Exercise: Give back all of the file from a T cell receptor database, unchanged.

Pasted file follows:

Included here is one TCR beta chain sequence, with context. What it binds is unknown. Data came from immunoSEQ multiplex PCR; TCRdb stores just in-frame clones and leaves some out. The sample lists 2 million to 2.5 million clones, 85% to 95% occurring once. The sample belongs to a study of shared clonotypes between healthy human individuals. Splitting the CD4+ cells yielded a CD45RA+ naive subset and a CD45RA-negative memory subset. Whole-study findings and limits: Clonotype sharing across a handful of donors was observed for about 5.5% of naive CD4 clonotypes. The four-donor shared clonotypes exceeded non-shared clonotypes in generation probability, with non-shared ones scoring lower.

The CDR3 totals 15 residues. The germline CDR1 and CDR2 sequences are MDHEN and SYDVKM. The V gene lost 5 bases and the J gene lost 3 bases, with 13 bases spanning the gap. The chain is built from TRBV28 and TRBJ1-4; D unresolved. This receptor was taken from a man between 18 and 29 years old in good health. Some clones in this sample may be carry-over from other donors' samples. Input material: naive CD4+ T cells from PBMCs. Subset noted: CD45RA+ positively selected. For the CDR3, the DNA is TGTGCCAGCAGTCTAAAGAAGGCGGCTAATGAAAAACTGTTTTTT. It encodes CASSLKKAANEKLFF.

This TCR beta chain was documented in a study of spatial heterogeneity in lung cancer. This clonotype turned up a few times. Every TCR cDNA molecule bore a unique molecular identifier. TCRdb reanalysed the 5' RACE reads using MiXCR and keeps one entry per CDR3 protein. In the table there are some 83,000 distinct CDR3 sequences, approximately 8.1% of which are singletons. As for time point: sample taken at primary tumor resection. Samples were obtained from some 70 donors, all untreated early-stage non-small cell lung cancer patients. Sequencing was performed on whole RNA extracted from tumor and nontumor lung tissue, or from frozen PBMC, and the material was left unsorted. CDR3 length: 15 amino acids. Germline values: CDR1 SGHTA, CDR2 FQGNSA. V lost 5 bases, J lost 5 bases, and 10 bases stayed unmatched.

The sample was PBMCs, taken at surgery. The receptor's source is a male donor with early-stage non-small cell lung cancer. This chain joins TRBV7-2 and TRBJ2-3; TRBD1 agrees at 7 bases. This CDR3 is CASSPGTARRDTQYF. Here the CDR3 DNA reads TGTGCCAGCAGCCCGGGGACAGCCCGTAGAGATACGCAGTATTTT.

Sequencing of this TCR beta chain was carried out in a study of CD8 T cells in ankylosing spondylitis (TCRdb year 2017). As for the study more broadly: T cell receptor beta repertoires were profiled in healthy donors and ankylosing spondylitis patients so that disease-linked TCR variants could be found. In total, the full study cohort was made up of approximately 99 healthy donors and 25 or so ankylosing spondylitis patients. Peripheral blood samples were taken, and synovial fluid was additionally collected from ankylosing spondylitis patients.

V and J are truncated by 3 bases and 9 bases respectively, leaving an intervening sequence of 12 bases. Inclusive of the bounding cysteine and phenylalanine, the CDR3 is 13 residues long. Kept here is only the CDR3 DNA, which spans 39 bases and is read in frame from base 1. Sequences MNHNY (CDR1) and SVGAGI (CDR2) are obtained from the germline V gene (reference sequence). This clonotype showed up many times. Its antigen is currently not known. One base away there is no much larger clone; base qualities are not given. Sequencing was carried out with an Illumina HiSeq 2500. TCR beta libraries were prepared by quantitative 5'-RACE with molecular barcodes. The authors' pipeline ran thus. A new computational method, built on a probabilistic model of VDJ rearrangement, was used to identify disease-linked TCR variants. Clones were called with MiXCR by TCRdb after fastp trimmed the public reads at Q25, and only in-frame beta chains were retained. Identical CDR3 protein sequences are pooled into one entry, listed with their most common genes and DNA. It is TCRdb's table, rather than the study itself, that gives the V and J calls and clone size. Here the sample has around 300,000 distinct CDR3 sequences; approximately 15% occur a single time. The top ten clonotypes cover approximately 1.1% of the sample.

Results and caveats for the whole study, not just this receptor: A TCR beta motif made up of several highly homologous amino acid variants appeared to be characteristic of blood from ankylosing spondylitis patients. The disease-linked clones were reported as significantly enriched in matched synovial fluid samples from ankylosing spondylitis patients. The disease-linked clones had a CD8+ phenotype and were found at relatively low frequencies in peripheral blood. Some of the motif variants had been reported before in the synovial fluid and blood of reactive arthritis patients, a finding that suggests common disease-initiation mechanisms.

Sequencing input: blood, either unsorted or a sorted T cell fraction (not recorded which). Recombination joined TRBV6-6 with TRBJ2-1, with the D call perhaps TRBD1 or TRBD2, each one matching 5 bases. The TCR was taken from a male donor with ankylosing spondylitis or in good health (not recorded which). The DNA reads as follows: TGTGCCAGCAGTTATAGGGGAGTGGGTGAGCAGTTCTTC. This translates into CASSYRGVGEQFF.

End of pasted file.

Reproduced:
Included here is one TCR beta chain sequence, with context. What it binds is unknown. Data came from immunoSEQ multiplex PCR; TCRdb stores just in-frame clones and leaves some out. The sample lists 2 million to 2.5 million clones, 85% to 95% occurring once. The sample belongs to a study of shared clonotypes between healthy human individuals. Splitting the CD4+ cells yielded a CD45RA+ naive subset and a CD45RA-negative memory subset. Whole-study findings and limits: Clonotype sharing across a handful of donors was observed for about 5.5% of naive CD4 clonotypes. The four-donor shared clonotypes exceeded non-shared clonotypes in generation probability, with non-shared ones scoring lower.

The CDR3 totals 15 residues. The germline CDR1 and CDR2 sequences are MDHEN and SYDVKM. The V gene lost 5 bases and the J gene lost 3 bases, with 13 bases spanning the gap. The chain is built from TRBV28 and TRBJ1-4; D unresolved. This receptor was taken from a man between 18 and 29 years old in good health. Some clones in this sample may be carry-over from other donors' samples. Input material: naive CD4+ T cells from PBMCs. Subset noted: CD45RA+ positively selected. For the CDR3, the DNA is TGTGCCAGCAGTCTAAAGAAGGCGGCTAATGAAAAACTGTTTTTT. It encodes CASSLKKAANEKLFF.

This TCR beta chain was documented in a study of spatial heterogeneity in lung cancer. This clonotype turned up a few times. Every TCR cDNA molecule bore a unique molecular identifier. TCRdb reanalysed the 5' RACE reads using MiXCR and keeps one entry per CDR3 protein. In the table there are some 83,000 distinct CDR3 sequences, approximately 8.1% of which are singletons. As for time point: sample taken at primary tumor resection. Samples were obtained from some 70 donors, all untreated early-stage non-small cell lung cancer patients. Sequencing was performed on whole RNA extracted from tumor and nontumor lung tissue, or from frozen PBMC, and the material was left unsorted. CDR3 length: 15 amino acids. Germline values: CDR1 SGHTA, CDR2 FQGNSA. V lost 5 bases, J lost 5 bases, and 10 bases stayed unmatched.

The sample was PBMCs, taken at surgery. The receptor's source is a male donor with early-stage non-small cell lung cancer. This chain joins TRBV7-2 and TRBJ2-3; TRBD1 agrees at 7 bases. This CDR3 is CASSPGTARRDTQYF. Here the CDR3 DNA reads TGTGCCAGCAGCCCGGGGACAGCCCGTAGAGATACGCAGTATTTT.

Sequencing of this TCR beta chain was carried out in a study of CD8 T cells in ankylosing spondylitis (TCRdb year 2017). As for the study more broadly: T cell receptor beta repertoires were profiled in healthy donors and ankylosing spondylitis patients so that disease-linked TCR variants could be found. In total, the full study cohort was made up of approximately 99 healthy donors and 25 or so ankylosing spondylitis patients. Peripheral blood samples were taken, and synovial fluid was additionally collected from ankylosing spondylitis patients.

V and J are truncated by 3 bases and 9 bases respectively, leaving an intervening sequence of 12 bases. Inclusive of the bounding cysteine and phenylalanine, the CDR3 is 13 residues long. Kept here is only the CDR3 DNA, which spans 39 bases and is read in frame from base 1. Sequences MNHNY (CDR1) and SVGAGI (CDR2) are obtained from the germline V gene (reference sequence). This clonotype showed up many times. Its antigen is currently not known. One base away there is no much larger clone; base qualities are not given. Sequencing was carried out with an Illumina HiSeq 2500. TCR beta libraries were prepared by quantitative 5'-RACE with molecular barcodes. The authors' pipeline ran thus. A new computational method, built on a probabilistic model of VDJ rearrangement, was used to identify disease-linked TCR variants. Clones were called with MiXCR by TCRdb after fastp trimmed the public reads at Q25, and only in-frame beta chains were retained. Identical CDR3 protein sequences are pooled into one entry, listed with their most common genes and DNA. It is TCRdb's table, rather than the study itself, that gives the V and J calls and clone size. Here the sample has around 300,000 distinct CDR3 sequences; approximately 15% occur a single time. The top ten clonotypes cover approximately 1.1% of the sample.

Results and caveats for the whole study, not just this receptor: A TCR beta motif made up of several highly homologous amino acid variants appeared to be characteristic of blood from ankylosing spondylitis patients. The disease-linked clones were reported as significantly enriched in matched synovial fluid samples from ankylosing spondylitis patients. The disease-linked clones had a CD8+ phenotype and were found at relatively low frequencies in peripheral blood. Some of the motif variants had been reported before in the synovial fluid and blood of reactive arthritis patients, a finding that suggests common disease-initiation mechanisms.

Sequencing input: blood, either unsorted or a sorted T cell fraction (not recorded which). Recombination joined TRBV6-6 with TRBJ2-1, with the D call perhaps TRBD1 or TRBD2, each one matching 5 bases. The TCR was taken from a male donor with ankylosing spondylitis or in good health (not recorded which). The DNA reads as follows: TGTGCCAGCAGTTATAGGGGAGTGGGTGAGCAGTTCTTC. This translates into CASSYRGVGEQFF.